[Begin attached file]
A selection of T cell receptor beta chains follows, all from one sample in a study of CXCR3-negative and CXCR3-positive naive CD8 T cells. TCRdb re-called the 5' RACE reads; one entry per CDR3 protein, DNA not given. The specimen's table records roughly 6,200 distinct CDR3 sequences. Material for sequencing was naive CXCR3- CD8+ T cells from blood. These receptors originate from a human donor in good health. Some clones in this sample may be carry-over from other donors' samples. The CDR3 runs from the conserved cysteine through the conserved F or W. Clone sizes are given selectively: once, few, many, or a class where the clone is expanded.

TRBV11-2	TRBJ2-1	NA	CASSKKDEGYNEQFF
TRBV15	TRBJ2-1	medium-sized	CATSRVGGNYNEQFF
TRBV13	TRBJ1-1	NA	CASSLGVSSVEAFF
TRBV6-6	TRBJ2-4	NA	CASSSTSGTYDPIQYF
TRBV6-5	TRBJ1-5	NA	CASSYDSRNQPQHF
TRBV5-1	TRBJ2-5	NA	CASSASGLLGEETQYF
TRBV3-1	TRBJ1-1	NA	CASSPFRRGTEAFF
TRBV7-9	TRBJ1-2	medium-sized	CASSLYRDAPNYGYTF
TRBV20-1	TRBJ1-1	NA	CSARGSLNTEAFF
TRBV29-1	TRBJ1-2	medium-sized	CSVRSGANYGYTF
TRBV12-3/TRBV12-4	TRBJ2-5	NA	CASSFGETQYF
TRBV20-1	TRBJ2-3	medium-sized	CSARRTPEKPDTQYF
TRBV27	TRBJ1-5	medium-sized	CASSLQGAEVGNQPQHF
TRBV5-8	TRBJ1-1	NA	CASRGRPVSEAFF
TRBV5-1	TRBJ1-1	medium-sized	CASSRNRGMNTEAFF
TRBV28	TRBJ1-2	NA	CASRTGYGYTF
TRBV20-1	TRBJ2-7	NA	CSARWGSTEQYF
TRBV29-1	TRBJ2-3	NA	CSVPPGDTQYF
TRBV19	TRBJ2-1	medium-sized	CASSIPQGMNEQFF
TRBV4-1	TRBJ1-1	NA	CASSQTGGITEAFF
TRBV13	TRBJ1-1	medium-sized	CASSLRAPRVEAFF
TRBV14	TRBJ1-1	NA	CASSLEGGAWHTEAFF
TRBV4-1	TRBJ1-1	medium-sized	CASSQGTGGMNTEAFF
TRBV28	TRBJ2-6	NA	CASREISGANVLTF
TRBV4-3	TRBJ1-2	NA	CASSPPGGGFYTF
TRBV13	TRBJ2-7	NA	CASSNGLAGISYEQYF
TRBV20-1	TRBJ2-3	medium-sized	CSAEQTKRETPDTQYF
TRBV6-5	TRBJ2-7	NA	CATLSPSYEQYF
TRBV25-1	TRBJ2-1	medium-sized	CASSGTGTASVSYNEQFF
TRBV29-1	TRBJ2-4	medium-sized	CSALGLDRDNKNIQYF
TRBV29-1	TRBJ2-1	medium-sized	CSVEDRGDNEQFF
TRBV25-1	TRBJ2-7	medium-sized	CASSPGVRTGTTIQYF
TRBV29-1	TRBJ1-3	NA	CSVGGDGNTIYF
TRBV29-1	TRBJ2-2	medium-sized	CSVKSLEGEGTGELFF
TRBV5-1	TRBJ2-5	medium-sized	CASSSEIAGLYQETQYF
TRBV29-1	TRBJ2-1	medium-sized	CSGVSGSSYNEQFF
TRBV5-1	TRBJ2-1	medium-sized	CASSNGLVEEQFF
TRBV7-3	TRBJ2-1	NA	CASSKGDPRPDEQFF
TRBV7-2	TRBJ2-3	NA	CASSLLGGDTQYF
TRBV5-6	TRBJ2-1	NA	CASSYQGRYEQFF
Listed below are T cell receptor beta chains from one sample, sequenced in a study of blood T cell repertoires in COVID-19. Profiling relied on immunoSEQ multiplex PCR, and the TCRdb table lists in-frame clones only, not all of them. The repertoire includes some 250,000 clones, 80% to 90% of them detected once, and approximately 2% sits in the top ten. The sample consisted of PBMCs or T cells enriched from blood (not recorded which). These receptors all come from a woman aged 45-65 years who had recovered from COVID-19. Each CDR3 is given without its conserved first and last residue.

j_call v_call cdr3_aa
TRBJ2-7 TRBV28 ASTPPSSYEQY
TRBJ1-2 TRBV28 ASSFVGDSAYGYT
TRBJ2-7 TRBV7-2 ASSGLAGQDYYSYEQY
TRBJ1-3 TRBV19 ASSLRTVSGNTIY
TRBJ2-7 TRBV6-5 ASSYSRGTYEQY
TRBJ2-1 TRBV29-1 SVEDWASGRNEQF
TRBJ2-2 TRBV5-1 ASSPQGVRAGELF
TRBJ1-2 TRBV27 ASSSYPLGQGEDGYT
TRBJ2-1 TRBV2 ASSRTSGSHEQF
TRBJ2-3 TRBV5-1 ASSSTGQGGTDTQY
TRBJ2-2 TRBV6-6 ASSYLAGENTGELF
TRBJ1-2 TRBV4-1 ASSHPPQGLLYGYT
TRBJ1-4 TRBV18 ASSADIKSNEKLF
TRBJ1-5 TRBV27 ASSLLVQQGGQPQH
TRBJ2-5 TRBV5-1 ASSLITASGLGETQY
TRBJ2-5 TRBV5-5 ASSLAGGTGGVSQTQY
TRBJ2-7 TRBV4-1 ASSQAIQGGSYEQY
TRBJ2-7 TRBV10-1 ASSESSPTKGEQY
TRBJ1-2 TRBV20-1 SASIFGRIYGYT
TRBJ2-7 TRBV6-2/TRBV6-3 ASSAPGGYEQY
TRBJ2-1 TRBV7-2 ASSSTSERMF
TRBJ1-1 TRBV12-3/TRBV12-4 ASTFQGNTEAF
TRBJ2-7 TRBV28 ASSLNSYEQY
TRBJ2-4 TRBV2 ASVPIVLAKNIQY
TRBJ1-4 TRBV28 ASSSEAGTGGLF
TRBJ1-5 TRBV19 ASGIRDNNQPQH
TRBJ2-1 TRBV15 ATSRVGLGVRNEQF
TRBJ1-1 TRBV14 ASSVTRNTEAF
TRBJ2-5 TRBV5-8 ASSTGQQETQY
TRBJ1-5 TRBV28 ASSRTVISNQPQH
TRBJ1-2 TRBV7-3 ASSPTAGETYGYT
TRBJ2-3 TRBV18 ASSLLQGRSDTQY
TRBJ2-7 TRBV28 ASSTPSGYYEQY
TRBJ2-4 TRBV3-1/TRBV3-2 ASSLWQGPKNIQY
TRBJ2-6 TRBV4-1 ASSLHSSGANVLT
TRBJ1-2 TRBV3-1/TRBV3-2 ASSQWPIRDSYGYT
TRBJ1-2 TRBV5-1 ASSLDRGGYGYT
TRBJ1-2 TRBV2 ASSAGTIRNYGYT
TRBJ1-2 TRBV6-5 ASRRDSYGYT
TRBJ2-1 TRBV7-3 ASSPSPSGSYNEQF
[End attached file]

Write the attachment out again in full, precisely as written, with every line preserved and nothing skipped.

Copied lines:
A selection of T cell receptor beta chains follows, all from one sample in a study of CXCR3-negative and CXCR3-positive naive CD8 T cells. TCRdb re-called the 5' RACE reads; one entry per CDR3 protein, DNA not given. The specimen's table records roughly 6,200 distinct CDR3 sequences. Material for sequencing was naive CXCR3- CD8+ T cells from blood. These receptors originate from a human donor in good health. Some clones in this sample may be carry-over from other donors' samples. The CDR3 runs from the conserved cysteine through the conserved F or W. Clone sizes are given selectively: once, few, many, or a class where the clone is expanded.

TRBV11-2	TRBJ2-1	NA	CASSKKDEGYNEQFF
TRBV15	TRBJ2-1	medium-sized	CATSRVGGNYNEQFF
TRBV13	TRBJ1-1	NA	CASSLGVSSVEAFF
TRBV6-6	TRBJ2-4	NA	CASSSTSGTYDPIQYF
TRBV6-5	TRBJ1-5	NA	CASSYDSRNQPQHF
TRBV5-1	TRBJ2-5	NA	CASSASGLLGEETQYF
TRBV3-1	TRBJ1-1	NA	CASSPFRRGTEAFF
TRBV7-9	TRBJ1-2	medium-sized	CASSLYRDAPNYGYTF
TRBV20-1	TRBJ1-1	NA	CSARGSLNTEAFF
TRBV29-1	TRBJ1-2	medium-sized	CSVRSGANYGYTF
TRBV12-3/TRBV12-4	TRBJ2-5	NA	CASSFGETQYF
TRBV20-1	TRBJ2-3	medium-sized	CSARRTPEKPDTQYF
TRBV27	TRBJ1-5	medium-sized	CASSLQGAEVGNQPQHF
TRBV5-8	TRBJ1-1	NA	CASRGRPVSEAFF
TRBV5-1	TRBJ1-1	medium-sized	CASSRNRGMNTEAFF
TRBV28	TRBJ1-2	NA	CASRTGYGYTF
TRBV20-1	TRBJ2-7	NA	CSARWGSTEQYF
TRBV29-1	TRBJ2-3	NA	CSVPPGDTQYF
TRBV19	TRBJ2-1	medium-sized	CASSIPQGMNEQFF
TRBV4-1	TRBJ1-1	NA	CASSQTGGITEAFF
TRBV13	TRBJ1-1	medium-sized	CASSLRAPRVEAFF
TRBV14	TRBJ1-1	NA	CASSLEGGAWHTEAFF
TRBV4-1	TRBJ1-1	medium-sized	CASSQGTGGMNTEAFF
TRBV28	TRBJ2-6	NA	CASREISGANVLTF
TRBV4-3	TRBJ1-2	NA	CASSPPGGGFYTF
TRBV13	TRBJ2-7	NA	CASSNGLAGISYEQYF
TRBV20-1	TRBJ2-3	medium-sized	CSAEQTKRETPDTQYF
TRBV6-5	TRBJ2-7	NA	CATLSPSYEQYF
TRBV25-1	TRBJ2-1	medium-sized	CASSGTGTASVSYNEQFF
TRBV29-1	TRBJ2-4	medium-sized	CSALGLDRDNKNIQYF
TRBV29-1	TRBJ2-1	medium-sized	CSVEDRGDNEQFF
TRBV25-1	TRBJ2-7	medium-sized	CASSPGVRTGTTIQYF
TRBV29-1	TRBJ1-3	NA	CSVGGDGNTIYF
TRBV29-1	TRBJ2-2	medium-sized	CSVKSLEGEGTGELFF
TRBV5-1	TRBJ2-5	medium-sized	CASSSEIAGLYQETQYF
TRBV29-1	TRBJ2-1	medium-sized	CSGVSGSSYNEQFF
TRBV5-1	TRBJ2-1	medium-sized	CASSNGLVEEQFF
TRBV7-3	TRBJ2-1	NA	CASSKGDPRPDEQFF
TRBV7-2	TRBJ2-3	NA	CASSLLGGDTQYF
TRBV5-6	TRBJ2-1	NA	CASSYQGRYEQFF
Listed below are T cell receptor beta chains from one sample, sequenced in a study of blood T cell repertoires in COVID-19. Profiling relied on immunoSEQ multiplex PCR, and the TCRdb table lists in-frame clones only, not all of them. The repertoire includes some 250,000 clones, 80% to 90% of them detected once, and approximately 2% sits in the top ten. The sample consisted of PBMCs or T cells enriched from blood (not recorded which). These receptors all come from a woman aged 45-65 years who had recovered from COVID-19. Each CDR3 is given without its conserved first and last residue.

j_call v_call cdr3_aa
TRBJ2-7 TRBV28 ASTPPSSYEQY
TRBJ1-2 TRBV28 ASSFVGDSAYGYT
TRBJ2-7 TRBV7-2 ASSGLAGQDYYSYEQY
TRBJ1-3 TRBV19 ASSLRTVSGNTIY
TRBJ2-7 TRBV6-5 ASSYSRGTYEQY
TRBJ2-1 TRBV29-1 SVEDWASGRNEQF
TRBJ2-2 TRBV5-1 ASSPQGVRAGELF
TRBJ1-2 TRBV27 ASSSYPLGQGEDGYT
TRBJ2-1 TRBV2 ASSRTSGSHEQF
TRBJ2-3 TRBV5-1 ASSSTGQGGTDTQY
TRBJ2-2 TRBV6-6 ASSYLAGENTGELF
TRBJ1-2 TRBV4-1 ASSHPPQGLLYGYT
TRBJ1-4 TRBV18 ASSADIKSNEKLF
TRBJ1-5 TRBV27 ASSLLVQQGGQPQH
TRBJ2-5 TRBV5-1 ASSLITASGLGETQY
TRBJ2-5 TRBV5-5 ASSLAGGTGGVSQTQY
TRBJ2-7 TRBV4-1 ASSQAIQGGSYEQY
TRBJ2-7 TRBV10-1 ASSESSPTKGEQY
TRBJ1-2 TRBV20-1 SASIFGRIYGYT
TRBJ2-7 TRBV6-2/TRBV6-3 ASSAPGGYEQY
TRBJ2-1 TRBV7-2 ASSSTSERMF
TRBJ1-1 TRBV12-3/TRBV12-4 ASTFQGNTEAF
TRBJ2-7 TRBV28 ASSLNSYEQY
TRBJ2-4 TRBV2 ASVPIVLAKNIQY
TRBJ1-4 TRBV28 ASSSEAGTGGLF
TRBJ1-5 TRBV19 ASGIRDNNQPQH
TRBJ2-1 TRBV15 ATSRVGLGVRNEQF
TRBJ1-1 TRBV14 ASSVTRNTEAF
TRBJ2-5 TRBV5-8 ASSTGQQETQY
TRBJ1-5 TRBV28 ASSRTVISNQPQH
TRBJ1-2 TRBV7-3 ASSPTAGETYGYT
TRBJ2-3 TRBV18 ASSLLQGRSDTQY
TRBJ2-7 TRBV28 ASSTPSGYYEQY
TRBJ2-4 TRBV3-1/TRBV3-2 ASSLWQGPKNIQY
TRBJ2-6 TRBV4-1 ASSLHSSGANVLT
TRBJ1-2 TRBV3-1/TRBV3-2 ASSQWPIRDSYGYT
TRBJ1-2 TRBV5-1 ASSLDRGGYGYT
TRBJ1-2 TRBV2 ASSAGTIRNYGYT
TRBJ1-2 TRBV6-5 ASRRDSYGYT
TRBJ2-1 TRBV7-3 ASSPSPSGSYNEQF